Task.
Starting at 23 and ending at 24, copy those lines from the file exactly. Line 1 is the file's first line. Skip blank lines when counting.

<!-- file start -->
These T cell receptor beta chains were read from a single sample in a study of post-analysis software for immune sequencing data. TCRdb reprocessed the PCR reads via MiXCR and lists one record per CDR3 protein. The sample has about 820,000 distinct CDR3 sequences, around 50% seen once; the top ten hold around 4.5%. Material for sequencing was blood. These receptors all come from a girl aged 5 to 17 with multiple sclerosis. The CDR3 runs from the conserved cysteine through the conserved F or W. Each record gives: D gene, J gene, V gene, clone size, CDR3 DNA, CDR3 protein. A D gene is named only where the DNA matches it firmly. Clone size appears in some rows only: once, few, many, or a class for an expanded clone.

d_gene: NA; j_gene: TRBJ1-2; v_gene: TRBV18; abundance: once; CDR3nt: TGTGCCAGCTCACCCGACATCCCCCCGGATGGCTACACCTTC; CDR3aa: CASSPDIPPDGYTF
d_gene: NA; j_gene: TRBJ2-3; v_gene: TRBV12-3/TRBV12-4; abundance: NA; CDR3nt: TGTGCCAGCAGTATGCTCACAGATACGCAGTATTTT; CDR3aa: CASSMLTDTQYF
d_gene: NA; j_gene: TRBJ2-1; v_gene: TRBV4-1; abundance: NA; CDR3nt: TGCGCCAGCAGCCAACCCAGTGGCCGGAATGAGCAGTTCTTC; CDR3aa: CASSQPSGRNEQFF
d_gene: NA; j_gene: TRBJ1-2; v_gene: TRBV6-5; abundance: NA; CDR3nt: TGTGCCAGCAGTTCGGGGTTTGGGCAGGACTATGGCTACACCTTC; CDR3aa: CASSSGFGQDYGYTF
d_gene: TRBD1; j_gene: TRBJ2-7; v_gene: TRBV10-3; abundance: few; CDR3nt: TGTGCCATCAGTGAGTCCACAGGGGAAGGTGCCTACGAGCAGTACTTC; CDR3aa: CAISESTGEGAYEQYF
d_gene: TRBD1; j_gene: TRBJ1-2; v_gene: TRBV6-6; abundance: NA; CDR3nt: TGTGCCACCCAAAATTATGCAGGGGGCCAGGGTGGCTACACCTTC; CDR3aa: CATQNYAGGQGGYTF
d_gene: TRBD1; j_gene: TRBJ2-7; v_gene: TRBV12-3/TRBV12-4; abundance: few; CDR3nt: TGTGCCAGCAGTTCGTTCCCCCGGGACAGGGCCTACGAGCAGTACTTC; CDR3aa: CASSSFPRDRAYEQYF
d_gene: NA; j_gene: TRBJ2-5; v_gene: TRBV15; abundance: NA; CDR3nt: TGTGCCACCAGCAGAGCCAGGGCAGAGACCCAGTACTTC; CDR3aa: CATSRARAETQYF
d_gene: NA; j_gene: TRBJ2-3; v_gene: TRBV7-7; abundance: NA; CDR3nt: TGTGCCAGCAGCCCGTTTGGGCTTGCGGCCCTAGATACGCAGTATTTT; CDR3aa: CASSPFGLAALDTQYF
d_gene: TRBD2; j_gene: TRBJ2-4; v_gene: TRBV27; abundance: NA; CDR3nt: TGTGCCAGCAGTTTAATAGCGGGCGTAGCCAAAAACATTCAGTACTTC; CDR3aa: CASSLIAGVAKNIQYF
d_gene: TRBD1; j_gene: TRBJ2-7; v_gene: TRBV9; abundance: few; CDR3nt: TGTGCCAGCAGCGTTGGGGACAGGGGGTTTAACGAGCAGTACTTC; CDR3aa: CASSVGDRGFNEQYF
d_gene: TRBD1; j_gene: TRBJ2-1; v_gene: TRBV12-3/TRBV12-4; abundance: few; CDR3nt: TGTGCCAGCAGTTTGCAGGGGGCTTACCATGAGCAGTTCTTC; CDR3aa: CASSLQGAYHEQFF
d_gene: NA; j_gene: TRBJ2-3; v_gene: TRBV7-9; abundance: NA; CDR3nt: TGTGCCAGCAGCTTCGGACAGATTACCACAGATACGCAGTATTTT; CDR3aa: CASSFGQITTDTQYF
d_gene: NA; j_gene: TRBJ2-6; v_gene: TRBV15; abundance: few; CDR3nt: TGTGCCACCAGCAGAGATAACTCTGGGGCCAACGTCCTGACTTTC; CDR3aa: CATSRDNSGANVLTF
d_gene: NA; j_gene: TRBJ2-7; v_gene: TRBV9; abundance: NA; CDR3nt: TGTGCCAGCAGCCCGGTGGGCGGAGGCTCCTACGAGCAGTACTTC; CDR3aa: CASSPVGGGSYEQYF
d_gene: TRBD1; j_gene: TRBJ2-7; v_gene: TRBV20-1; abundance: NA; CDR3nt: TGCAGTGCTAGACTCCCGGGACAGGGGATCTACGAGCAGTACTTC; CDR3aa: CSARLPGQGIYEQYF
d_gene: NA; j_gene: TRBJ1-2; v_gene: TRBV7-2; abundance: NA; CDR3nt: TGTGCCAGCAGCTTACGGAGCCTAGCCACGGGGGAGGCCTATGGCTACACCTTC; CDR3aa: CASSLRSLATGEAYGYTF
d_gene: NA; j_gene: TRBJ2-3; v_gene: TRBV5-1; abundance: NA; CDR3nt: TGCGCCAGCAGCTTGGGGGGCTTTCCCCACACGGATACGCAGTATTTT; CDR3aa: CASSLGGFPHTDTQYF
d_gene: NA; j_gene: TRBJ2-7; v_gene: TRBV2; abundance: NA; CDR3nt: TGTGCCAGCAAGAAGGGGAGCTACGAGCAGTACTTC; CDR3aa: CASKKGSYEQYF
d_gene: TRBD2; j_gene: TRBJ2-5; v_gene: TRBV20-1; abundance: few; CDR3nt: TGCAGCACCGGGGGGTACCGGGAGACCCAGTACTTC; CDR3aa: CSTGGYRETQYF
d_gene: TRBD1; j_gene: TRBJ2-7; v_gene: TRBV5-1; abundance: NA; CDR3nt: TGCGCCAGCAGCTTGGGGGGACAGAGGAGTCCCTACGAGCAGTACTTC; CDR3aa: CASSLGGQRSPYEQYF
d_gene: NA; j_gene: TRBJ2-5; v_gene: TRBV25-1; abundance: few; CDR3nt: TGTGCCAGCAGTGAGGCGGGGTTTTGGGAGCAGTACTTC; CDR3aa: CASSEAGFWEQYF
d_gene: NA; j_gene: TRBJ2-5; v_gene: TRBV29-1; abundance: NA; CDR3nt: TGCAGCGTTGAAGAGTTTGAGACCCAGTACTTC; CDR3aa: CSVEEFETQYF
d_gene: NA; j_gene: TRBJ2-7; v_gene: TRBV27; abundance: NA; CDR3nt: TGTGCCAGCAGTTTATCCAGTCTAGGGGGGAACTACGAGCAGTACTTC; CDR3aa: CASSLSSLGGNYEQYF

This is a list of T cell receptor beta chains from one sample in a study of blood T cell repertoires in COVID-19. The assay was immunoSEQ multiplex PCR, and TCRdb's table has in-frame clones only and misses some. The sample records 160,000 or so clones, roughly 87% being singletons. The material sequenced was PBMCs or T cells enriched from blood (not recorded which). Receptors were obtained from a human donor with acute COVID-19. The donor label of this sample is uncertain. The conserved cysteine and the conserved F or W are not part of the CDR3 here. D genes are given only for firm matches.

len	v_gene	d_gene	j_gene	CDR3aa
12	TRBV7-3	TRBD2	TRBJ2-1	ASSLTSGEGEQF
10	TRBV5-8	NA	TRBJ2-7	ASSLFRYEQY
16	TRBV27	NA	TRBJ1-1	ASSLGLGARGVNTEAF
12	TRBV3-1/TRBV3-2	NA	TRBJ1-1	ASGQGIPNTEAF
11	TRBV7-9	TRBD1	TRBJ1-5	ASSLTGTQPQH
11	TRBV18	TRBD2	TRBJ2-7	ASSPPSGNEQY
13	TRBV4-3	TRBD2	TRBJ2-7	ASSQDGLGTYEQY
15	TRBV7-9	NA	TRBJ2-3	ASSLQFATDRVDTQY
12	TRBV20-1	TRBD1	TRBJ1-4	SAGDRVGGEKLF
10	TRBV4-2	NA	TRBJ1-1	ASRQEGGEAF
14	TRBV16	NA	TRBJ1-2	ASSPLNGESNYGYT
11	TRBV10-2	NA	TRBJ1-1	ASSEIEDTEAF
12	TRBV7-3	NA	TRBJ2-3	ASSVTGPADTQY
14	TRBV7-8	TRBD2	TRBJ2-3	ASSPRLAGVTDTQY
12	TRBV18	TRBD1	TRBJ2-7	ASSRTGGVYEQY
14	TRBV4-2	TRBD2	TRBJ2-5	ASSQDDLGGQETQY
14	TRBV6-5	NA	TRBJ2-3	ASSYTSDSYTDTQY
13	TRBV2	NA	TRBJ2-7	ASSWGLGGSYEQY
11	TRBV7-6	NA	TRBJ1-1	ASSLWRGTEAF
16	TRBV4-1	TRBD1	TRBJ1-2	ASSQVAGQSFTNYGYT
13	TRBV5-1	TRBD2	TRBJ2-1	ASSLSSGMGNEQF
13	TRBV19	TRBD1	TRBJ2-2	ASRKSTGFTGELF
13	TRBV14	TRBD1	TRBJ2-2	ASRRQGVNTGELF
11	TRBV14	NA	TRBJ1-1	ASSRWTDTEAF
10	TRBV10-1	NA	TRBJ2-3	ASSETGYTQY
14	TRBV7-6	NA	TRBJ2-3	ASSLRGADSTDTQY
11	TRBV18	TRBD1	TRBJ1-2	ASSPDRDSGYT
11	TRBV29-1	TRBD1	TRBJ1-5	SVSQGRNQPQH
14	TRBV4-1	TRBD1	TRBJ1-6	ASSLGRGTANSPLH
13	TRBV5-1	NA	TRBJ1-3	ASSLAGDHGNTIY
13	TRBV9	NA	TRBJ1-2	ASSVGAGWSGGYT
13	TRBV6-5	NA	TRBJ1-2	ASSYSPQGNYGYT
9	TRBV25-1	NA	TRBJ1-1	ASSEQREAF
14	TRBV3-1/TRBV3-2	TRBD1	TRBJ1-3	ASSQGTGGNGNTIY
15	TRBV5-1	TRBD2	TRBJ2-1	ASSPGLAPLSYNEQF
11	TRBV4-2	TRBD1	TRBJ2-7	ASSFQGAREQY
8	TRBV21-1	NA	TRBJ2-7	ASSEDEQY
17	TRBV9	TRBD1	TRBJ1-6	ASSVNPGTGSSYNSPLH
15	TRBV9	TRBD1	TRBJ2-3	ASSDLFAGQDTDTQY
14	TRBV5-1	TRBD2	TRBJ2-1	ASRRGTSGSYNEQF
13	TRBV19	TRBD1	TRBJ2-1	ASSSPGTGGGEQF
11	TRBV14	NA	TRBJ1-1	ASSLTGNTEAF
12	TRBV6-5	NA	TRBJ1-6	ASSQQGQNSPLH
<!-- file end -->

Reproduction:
d_gene: NA; j_gene: TRBJ2-5; v_gene: TRBV25-1; abundance: few; CDR3nt: TGTGCCAGCAGTGAGGCGGGGTTTTGGGAGCAGTACTTC; CDR3aa: CASSEAGFWEQYF
d_gene: NA; j_gene: TRBJ2-5; v_gene: TRBV29-1; abundance: NA; CDR3nt: TGCAGCGTTGAAGAGTTTGAGACCCAGTACTTC; CDR3aa: CSVEEFETQYF